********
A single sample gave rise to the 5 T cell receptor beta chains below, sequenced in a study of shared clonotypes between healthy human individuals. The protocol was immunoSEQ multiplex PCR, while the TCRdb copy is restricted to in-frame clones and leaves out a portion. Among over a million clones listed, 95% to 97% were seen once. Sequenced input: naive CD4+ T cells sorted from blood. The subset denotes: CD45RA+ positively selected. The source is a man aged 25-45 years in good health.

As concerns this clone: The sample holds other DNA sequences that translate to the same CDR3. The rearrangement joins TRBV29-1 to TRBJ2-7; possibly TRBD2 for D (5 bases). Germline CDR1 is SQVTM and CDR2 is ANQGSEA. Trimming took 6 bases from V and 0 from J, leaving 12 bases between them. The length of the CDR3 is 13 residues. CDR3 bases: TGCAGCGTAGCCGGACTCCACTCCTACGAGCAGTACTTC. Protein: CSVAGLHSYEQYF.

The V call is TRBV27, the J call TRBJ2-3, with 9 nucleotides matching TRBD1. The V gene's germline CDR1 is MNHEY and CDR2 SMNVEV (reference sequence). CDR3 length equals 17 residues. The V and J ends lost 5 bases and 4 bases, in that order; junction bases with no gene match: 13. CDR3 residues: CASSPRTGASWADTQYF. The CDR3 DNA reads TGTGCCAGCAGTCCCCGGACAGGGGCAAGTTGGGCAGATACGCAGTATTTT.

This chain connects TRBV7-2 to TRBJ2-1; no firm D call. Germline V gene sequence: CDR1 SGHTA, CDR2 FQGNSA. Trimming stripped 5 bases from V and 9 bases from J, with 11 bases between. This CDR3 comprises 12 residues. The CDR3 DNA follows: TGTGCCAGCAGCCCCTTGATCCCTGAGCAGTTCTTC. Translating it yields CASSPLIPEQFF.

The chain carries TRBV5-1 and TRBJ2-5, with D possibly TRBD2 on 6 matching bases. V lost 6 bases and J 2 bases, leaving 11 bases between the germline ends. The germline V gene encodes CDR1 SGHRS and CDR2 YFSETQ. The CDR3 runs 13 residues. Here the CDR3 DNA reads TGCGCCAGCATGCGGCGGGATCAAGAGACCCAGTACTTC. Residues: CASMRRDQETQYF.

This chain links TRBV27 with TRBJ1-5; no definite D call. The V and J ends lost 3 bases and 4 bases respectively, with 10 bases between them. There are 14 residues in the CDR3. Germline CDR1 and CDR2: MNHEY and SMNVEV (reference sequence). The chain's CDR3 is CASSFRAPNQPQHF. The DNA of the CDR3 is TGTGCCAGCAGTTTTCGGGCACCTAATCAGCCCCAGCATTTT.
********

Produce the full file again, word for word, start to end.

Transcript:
A single sample gave rise to the 5 T cell receptor beta chains below, sequenced in a study of shared clonotypes between healthy human individuals. The protocol was immunoSEQ multiplex PCR, while the TCRdb copy is restricted to in-frame clones and leaves out a portion. Among over a million clones listed, 95% to 97% were seen once. Sequenced input: naive CD4+ T cells sorted from blood. The subset denotes: CD45RA+ positively selected. The source is a man aged 25-45 years in good health.

As concerns this clone: The sample holds other DNA sequences that translate to the same CDR3. The rearrangement joins TRBV29-1 to TRBJ2-7; possibly TRBD2 for D (5 bases). Germline CDR1 is SQVTM and CDR2 is ANQGSEA. Trimming took 6 bases from V and 0 from J, leaving 12 bases between them. The length of the CDR3 is 13 residues. CDR3 bases: TGCAGCGTAGCCGGACTCCACTCCTACGAGCAGTACTTC. Protein: CSVAGLHSYEQYF.

The V call is TRBV27, the J call TRBJ2-3, with 9 nucleotides matching TRBD1. The V gene's germline CDR1 is MNHEY and CDR2 SMNVEV (reference sequence). CDR3 length equals 17 residues. The V and J ends lost 5 bases and 4 bases, in that order; junction bases with no gene match: 13. CDR3 residues: CASSPRTGASWADTQYF. The CDR3 DNA reads TGTGCCAGCAGTCCCCGGACAGGGGCAAGTTGGGCAGATACGCAGTATTTT.

This chain connects TRBV7-2 to TRBJ2-1; no firm D call. Germline V gene sequence: CDR1 SGHTA, CDR2 FQGNSA. Trimming stripped 5 bases from V and 9 bases from J, with 11 bases between. This CDR3 comprises 12 residues. The CDR3 DNA follows: TGTGCCAGCAGCCCCTTGATCCCTGAGCAGTTCTTC. Translating it yields CASSPLIPEQFF.

The chain carries TRBV5-1 and TRBJ2-5, with D possibly TRBD2 on 6 matching bases. V lost 6 bases and J 2 bases, leaving 11 bases between the germline ends. The germline V gene encodes CDR1 SGHRS and CDR2 YFSETQ. The CDR3 runs 13 residues. Here the CDR3 DNA reads TGCGCCAGCATGCGGCGGGATCAAGAGACCCAGTACTTC. Residues: CASMRRDQETQYF.

This chain links TRBV27 with TRBJ1-5; no definite D call. The V and J ends lost 3 bases and 4 bases respectively, with 10 bases between them. There are 14 residues in the CDR3. Germline CDR1 and CDR2: MNHEY and SMNVEV (reference sequence). The chain's CDR3 is CASSFRAPNQPQHF. The DNA of the CDR3 is TGTGCCAGCAGTTTTCGGGCACCTAATCAGCCCCAGCATTTT.